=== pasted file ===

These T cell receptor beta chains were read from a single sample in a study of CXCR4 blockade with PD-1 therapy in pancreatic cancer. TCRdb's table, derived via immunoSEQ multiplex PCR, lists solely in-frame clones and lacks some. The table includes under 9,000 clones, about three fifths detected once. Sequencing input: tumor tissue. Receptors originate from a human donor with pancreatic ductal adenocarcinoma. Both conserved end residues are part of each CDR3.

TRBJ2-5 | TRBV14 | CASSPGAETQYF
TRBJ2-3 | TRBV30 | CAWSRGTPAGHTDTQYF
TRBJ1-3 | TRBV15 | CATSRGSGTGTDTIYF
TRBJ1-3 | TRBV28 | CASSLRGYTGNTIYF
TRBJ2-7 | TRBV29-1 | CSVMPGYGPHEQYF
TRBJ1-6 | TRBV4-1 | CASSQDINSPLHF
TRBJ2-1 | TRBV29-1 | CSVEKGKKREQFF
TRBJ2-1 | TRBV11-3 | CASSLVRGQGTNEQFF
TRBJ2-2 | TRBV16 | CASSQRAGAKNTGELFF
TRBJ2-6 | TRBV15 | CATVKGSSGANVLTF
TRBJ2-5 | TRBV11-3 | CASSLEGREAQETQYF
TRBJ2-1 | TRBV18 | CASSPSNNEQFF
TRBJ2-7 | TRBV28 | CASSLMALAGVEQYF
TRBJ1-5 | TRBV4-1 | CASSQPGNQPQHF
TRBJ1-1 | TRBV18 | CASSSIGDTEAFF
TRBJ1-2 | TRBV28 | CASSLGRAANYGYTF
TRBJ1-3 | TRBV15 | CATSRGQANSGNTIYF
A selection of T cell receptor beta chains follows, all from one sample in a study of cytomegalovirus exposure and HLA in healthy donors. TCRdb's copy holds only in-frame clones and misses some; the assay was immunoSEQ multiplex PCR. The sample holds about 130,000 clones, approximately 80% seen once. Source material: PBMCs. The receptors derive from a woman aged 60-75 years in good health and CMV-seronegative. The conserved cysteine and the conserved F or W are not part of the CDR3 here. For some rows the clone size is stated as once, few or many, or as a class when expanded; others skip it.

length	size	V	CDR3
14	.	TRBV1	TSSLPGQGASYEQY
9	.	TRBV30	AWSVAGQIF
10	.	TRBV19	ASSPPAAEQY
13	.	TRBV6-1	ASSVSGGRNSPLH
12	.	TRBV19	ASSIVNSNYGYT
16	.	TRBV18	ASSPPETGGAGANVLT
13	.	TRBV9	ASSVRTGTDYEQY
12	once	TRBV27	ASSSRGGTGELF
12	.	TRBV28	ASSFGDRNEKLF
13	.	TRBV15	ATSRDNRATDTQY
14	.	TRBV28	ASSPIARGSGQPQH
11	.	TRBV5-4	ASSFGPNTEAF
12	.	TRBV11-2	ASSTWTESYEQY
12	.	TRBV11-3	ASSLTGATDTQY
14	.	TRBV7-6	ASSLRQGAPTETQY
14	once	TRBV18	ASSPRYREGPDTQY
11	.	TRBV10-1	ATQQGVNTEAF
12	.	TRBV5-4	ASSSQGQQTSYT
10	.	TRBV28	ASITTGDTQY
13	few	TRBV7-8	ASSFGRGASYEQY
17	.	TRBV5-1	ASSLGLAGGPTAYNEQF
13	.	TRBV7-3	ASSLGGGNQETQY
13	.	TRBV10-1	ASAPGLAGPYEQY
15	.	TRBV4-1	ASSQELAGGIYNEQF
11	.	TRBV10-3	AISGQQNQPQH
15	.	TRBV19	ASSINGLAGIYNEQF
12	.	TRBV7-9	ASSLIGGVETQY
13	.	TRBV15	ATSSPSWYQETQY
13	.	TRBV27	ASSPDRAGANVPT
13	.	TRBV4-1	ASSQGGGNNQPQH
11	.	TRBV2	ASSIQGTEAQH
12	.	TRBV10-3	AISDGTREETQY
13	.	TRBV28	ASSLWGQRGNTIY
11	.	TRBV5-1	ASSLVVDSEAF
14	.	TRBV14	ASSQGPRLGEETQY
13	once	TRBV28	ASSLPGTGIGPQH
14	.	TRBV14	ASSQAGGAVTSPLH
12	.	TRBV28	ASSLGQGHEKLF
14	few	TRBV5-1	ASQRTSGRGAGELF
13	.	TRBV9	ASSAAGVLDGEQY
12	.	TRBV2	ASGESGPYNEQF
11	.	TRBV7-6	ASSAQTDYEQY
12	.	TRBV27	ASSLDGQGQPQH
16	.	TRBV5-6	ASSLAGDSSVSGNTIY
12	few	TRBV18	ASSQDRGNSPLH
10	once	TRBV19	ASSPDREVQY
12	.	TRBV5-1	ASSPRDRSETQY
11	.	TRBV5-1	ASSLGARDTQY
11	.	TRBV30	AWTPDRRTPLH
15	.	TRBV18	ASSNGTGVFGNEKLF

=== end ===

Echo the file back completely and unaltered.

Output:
These T cell receptor beta chains were read from a single sample in a study of CXCR4 blockade with PD-1 therapy in pancreatic cancer. TCRdb's table, derived via immunoSEQ multiplex PCR, lists solely in-frame clones and lacks some. The table includes under 9,000 clones, about three fifths detected once. Sequencing input: tumor tissue. Receptors originate from a human donor with pancreatic ductal adenocarcinoma. Both conserved end residues are part of each CDR3.

TRBJ2-5 | TRBV14 | CASSPGAETQYF
TRBJ2-3 | TRBV30 | CAWSRGTPAGHTDTQYF
TRBJ1-3 | TRBV15 | CATSRGSGTGTDTIYF
TRBJ1-3 | TRBV28 | CASSLRGYTGNTIYF
TRBJ2-7 | TRBV29-1 | CSVMPGYGPHEQYF
TRBJ1-6 | TRBV4-1 | CASSQDINSPLHF
TRBJ2-1 | TRBV29-1 | CSVEKGKKREQFF
TRBJ2-1 | TRBV11-3 | CASSLVRGQGTNEQFF
TRBJ2-2 | TRBV16 | CASSQRAGAKNTGELFF
TRBJ2-6 | TRBV15 | CATVKGSSGANVLTF
TRBJ2-5 | TRBV11-3 | CASSLEGREAQETQYF
TRBJ2-1 | TRBV18 | CASSPSNNEQFF
TRBJ2-7 | TRBV28 | CASSLMALAGVEQYF
TRBJ1-5 | TRBV4-1 | CASSQPGNQPQHF
TRBJ1-1 | TRBV18 | CASSSIGDTEAFF
TRBJ1-2 | TRBV28 | CASSLGRAANYGYTF
TRBJ1-3 | TRBV15 | CATSRGQANSGNTIYF
A selection of T cell receptor beta chains follows, all from one sample in a study of cytomegalovirus exposure and HLA in healthy donors. TCRdb's copy holds only in-frame clones and misses some; the assay was immunoSEQ multiplex PCR. The sample holds about 130,000 clones, approximately 80% seen once. Source material: PBMCs. The receptors derive from a woman aged 60-75 years in good health and CMV-seronegative. The conserved cysteine and the conserved F or W are not part of the CDR3 here. For some rows the clone size is stated as once, few or many, or as a class when expanded; others skip it.

length	size	V	CDR3
14	.	TRBV1	TSSLPGQGASYEQY
9	.	TRBV30	AWSVAGQIF
10	.	TRBV19	ASSPPAAEQY
13	.	TRBV6-1	ASSVSGGRNSPLH
12	.	TRBV19	ASSIVNSNYGYT
16	.	TRBV18	ASSPPETGGAGANVLT
13	.	TRBV9	ASSVRTGTDYEQY
12	once	TRBV27	ASSSRGGTGELF
12	.	TRBV28	ASSFGDRNEKLF
13	.	TRBV15	ATSRDNRATDTQY
14	.	TRBV28	ASSPIARGSGQPQH
11	.	TRBV5-4	ASSFGPNTEAF
12	.	TRBV11-2	ASSTWTESYEQY
12	.	TRBV11-3	ASSLTGATDTQY
14	.	TRBV7-6	ASSLRQGAPTETQY
14	once	TRBV18	ASSPRYREGPDTQY
11	.	TRBV10-1	ATQQGVNTEAF
12	.	TRBV5-4	ASSSQGQQTSYT
10	.	TRBV28	ASITTGDTQY
13	few	TRBV7-8	ASSFGRGASYEQY
17	.	TRBV5-1	ASSLGLAGGPTAYNEQF
13	.	TRBV7-3	ASSLGGGNQETQY
13	.	TRBV10-1	ASAPGLAGPYEQY
15	.	TRBV4-1	ASSQELAGGIYNEQF
11	.	TRBV10-3	AISGQQNQPQH
15	.	TRBV19	ASSINGLAGIYNEQF
12	.	TRBV7-9	ASSLIGGVETQY
13	.	TRBV15	ATSSPSWYQETQY
13	.	TRBV27	ASSPDRAGANVPT
13	.	TRBV4-1	ASSQGGGNNQPQH
11	.	TRBV2	ASSIQGTEAQH
12	.	TRBV10-3	AISDGTREETQY
13	.	TRBV28	ASSLWGQRGNTIY
11	.	TRBV5-1	ASSLVVDSEAF
14	.	TRBV14	ASSQGPRLGEETQY
13	once	TRBV28	ASSLPGTGIGPQH
14	.	TRBV14	ASSQAGGAVTSPLH
12	.	TRBV28	ASSLGQGHEKLF
14	few	TRBV5-1	ASQRTSGRGAGELF
13	.	TRBV9	ASSAAGVLDGEQY
12	.	TRBV2	ASGESGPYNEQF
11	.	TRBV7-6	ASSAQTDYEQY
12	.	TRBV27	ASSLDGQGQPQH
16	.	TRBV5-6	ASSLAGDSSVSGNTIY
12	few	TRBV18	ASSQDRGNSPLH
10	once	TRBV19	ASSPDREVQY
12	.	TRBV5-1	ASSPRDRSETQY
11	.	TRBV5-1	ASSLGARDTQY
11	.	TRBV30	AWTPDRRTPLH
15	.	TRBV18	ASSNGTGVFGNEKLF